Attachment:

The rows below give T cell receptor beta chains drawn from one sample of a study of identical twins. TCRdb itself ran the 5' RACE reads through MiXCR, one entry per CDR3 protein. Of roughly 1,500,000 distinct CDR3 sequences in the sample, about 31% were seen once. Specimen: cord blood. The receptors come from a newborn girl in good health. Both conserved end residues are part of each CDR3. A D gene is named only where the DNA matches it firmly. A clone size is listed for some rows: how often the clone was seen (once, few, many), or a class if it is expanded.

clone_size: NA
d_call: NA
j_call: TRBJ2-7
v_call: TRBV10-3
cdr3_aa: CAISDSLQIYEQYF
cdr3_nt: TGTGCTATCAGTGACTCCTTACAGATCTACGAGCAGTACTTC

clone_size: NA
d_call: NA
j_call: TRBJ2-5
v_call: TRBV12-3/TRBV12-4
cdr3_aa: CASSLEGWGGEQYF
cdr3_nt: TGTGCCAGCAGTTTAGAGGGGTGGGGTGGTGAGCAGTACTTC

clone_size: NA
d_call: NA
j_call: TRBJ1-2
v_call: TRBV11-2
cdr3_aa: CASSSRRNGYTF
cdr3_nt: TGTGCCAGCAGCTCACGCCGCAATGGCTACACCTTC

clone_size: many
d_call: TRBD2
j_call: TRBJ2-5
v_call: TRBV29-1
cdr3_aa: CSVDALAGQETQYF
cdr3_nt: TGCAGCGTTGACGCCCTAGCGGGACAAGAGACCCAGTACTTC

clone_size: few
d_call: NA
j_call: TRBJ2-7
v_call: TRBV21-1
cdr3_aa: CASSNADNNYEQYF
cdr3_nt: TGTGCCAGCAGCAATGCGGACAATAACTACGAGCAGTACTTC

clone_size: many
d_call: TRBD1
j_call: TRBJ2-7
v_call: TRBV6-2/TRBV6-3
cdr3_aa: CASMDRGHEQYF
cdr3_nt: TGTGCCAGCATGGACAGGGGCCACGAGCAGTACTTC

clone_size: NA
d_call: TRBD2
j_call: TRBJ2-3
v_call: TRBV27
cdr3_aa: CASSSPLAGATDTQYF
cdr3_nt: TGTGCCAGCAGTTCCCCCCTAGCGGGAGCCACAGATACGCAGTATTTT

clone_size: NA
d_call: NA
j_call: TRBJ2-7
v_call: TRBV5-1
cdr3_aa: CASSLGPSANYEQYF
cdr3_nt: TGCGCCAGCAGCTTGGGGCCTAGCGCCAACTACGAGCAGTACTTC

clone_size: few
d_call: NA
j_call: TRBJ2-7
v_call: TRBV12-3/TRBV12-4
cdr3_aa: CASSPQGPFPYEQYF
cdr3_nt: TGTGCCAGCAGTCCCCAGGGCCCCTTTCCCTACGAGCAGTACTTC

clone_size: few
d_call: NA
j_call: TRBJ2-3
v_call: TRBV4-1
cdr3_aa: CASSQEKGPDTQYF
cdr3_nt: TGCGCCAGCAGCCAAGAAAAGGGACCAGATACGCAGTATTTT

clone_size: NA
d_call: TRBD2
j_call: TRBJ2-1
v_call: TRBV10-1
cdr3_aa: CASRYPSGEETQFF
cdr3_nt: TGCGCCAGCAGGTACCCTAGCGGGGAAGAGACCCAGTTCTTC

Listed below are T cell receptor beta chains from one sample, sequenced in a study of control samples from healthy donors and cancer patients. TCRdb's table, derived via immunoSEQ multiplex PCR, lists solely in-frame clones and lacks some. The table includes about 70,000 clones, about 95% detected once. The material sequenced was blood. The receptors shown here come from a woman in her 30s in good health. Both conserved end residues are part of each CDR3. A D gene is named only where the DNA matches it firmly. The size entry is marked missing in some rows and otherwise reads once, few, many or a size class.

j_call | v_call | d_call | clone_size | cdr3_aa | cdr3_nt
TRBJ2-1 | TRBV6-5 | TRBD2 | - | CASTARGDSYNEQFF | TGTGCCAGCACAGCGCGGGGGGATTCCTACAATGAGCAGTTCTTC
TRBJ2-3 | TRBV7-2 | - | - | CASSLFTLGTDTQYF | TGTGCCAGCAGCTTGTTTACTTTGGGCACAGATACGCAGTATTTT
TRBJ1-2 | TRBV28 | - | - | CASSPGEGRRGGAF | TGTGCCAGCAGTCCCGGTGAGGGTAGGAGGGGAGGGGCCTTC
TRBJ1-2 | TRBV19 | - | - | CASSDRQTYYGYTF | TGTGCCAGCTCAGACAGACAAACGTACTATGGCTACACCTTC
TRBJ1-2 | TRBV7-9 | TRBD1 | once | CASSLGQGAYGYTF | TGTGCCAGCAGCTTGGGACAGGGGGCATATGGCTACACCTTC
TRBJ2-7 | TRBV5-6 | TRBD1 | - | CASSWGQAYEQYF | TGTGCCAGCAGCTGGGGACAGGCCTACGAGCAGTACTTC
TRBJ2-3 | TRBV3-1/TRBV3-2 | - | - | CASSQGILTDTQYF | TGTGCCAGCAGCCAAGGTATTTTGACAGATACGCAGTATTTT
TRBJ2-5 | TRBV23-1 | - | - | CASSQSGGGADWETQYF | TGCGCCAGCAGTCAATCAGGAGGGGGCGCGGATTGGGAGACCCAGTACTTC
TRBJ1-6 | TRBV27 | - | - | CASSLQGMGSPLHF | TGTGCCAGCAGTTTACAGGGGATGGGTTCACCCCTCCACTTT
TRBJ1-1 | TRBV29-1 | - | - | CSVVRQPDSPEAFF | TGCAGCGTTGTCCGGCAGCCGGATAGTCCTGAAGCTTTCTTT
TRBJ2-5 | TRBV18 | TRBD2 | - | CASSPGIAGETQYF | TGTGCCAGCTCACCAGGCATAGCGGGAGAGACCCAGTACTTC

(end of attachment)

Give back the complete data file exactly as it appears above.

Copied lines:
The rows below give T cell receptor beta chains drawn from one sample of a study of identical twins. TCRdb itself ran the 5' RACE reads through MiXCR, one entry per CDR3 protein. Of roughly 1,500,000 distinct CDR3 sequences in the sample, about 31% were seen once. Specimen: cord blood. The receptors come from a newborn girl in good health. Both conserved end residues are part of each CDR3. A D gene is named only where the DNA matches it firmly. A clone size is listed for some rows: how often the clone was seen (once, few, many), or a class if it is expanded.

clone_size: NA
d_call: NA
j_call: TRBJ2-7
v_call: TRBV10-3
cdr3_aa: CAISDSLQIYEQYF
cdr3_nt: TGTGCTATCAGTGACTCCTTACAGATCTACGAGCAGTACTTC

clone_size: NA
d_call: NA
j_call: TRBJ2-5
v_call: TRBV12-3/TRBV12-4
cdr3_aa: CASSLEGWGGEQYF
cdr3_nt: TGTGCCAGCAGTTTAGAGGGGTGGGGTGGTGAGCAGTACTTC

clone_size: NA
d_call: NA
j_call: TRBJ1-2
v_call: TRBV11-2
cdr3_aa: CASSSRRNGYTF
cdr3_nt: TGTGCCAGCAGCTCACGCCGCAATGGCTACACCTTC

clone_size: many
d_call: TRBD2
j_call: TRBJ2-5
v_call: TRBV29-1
cdr3_aa: CSVDALAGQETQYF
cdr3_nt: TGCAGCGTTGACGCCCTAGCGGGACAAGAGACCCAGTACTTC

clone_size: few
d_call: NA
j_call: TRBJ2-7
v_call: TRBV21-1
cdr3_aa: CASSNADNNYEQYF
cdr3_nt: TGTGCCAGCAGCAATGCGGACAATAACTACGAGCAGTACTTC

clone_size: many
d_call: TRBD1
j_call: TRBJ2-7
v_call: TRBV6-2/TRBV6-3
cdr3_aa: CASMDRGHEQYF
cdr3_nt: TGTGCCAGCATGGACAGGGGCCACGAGCAGTACTTC

clone_size: NA
d_call: TRBD2
j_call: TRBJ2-3
v_call: TRBV27
cdr3_aa: CASSSPLAGATDTQYF
cdr3_nt: TGTGCCAGCAGTTCCCCCCTAGCGGGAGCCACAGATACGCAGTATTTT

clone_size: NA
d_call: NA
j_call: TRBJ2-7
v_call: TRBV5-1
cdr3_aa: CASSLGPSANYEQYF
cdr3_nt: TGCGCCAGCAGCTTGGGGCCTAGCGCCAACTACGAGCAGTACTTC

clone_size: few
d_call: NA
j_call: TRBJ2-7
v_call: TRBV12-3/TRBV12-4
cdr3_aa: CASSPQGPFPYEQYF
cdr3_nt: TGTGCCAGCAGTCCCCAGGGCCCCTTTCCCTACGAGCAGTACTTC

clone_size: few
d_call: NA
j_call: TRBJ2-3
v_call: TRBV4-1
cdr3_aa: CASSQEKGPDTQYF
cdr3_nt: TGCGCCAGCAGCCAAGAAAAGGGACCAGATACGCAGTATTTT

clone_size: NA
d_call: TRBD2
j_call: TRBJ2-1
v_call: TRBV10-1
cdr3_aa: CASRYPSGEETQFF
cdr3_nt: TGCGCCAGCAGGTACCCTAGCGGGGAAGAGACCCAGTTCTTC

Listed below are T cell receptor beta chains from one sample, sequenced in a study of control samples from healthy donors and cancer patients. TCRdb's table, derived via immunoSEQ multiplex PCR, lists solely in-frame clones and lacks some. The table includes about 70,000 clones, about 95% detected once. The material sequenced was blood. The receptors shown here come from a woman in her 30s in good health. Both conserved end residues are part of each CDR3. A D gene is named only where the DNA matches it firmly. The size entry is marked missing in some rows and otherwise reads once, few, many or a size class.

j_call | v_call | d_call | clone_size | cdr3_aa | cdr3_nt
TRBJ2-1 | TRBV6-5 | TRBD2 | - | CASTARGDSYNEQFF | TGTGCCAGCACAGCGCGGGGGGATTCCTACAATGAGCAGTTCTTC
TRBJ2-3 | TRBV7-2 | - | - | CASSLFTLGTDTQYF | TGTGCCAGCAGCTTGTTTACTTTGGGCACAGATACGCAGTATTTT
TRBJ1-2 | TRBV28 | - | - | CASSPGEGRRGGAF | TGTGCCAGCAGTCCCGGTGAGGGTAGGAGGGGAGGGGCCTTC
TRBJ1-2 | TRBV19 | - | - | CASSDRQTYYGYTF | TGTGCCAGCTCAGACAGACAAACGTACTATGGCTACACCTTC
TRBJ1-2 | TRBV7-9 | TRBD1 | once | CASSLGQGAYGYTF | TGTGCCAGCAGCTTGGGACAGGGGGCATATGGCTACACCTTC
TRBJ2-7 | TRBV5-6 | TRBD1 | - | CASSWGQAYEQYF | TGTGCCAGCAGCTGGGGACAGGCCTACGAGCAGTACTTC
TRBJ2-3 | TRBV3-1/TRBV3-2 | - | - | CASSQGILTDTQYF | TGTGCCAGCAGCCAAGGTATTTTGACAGATACGCAGTATTTT
TRBJ2-5 | TRBV23-1 | - | - | CASSQSGGGADWETQYF | TGCGCCAGCAGTCAATCAGGAGGGGGCGCGGATTGGGAGACCCAGTACTTC
TRBJ1-6 | TRBV27 | - | - | CASSLQGMGSPLHF | TGTGCCAGCAGTTTACAGGGGATGGGTTCACCCCTCCACTTT
TRBJ1-1 | TRBV29-1 | - | - | CSVVRQPDSPEAFF | TGCAGCGTTGTCCGGCAGCCGGATAGTCCTGAAGCTTTCTTT
TRBJ2-5 | TRBV18 | TRBD2 | - | CASSPGIAGETQYF | TGTGCCAGCTCACCAGGCATAGCGGGAGAGACCCAGTACTTC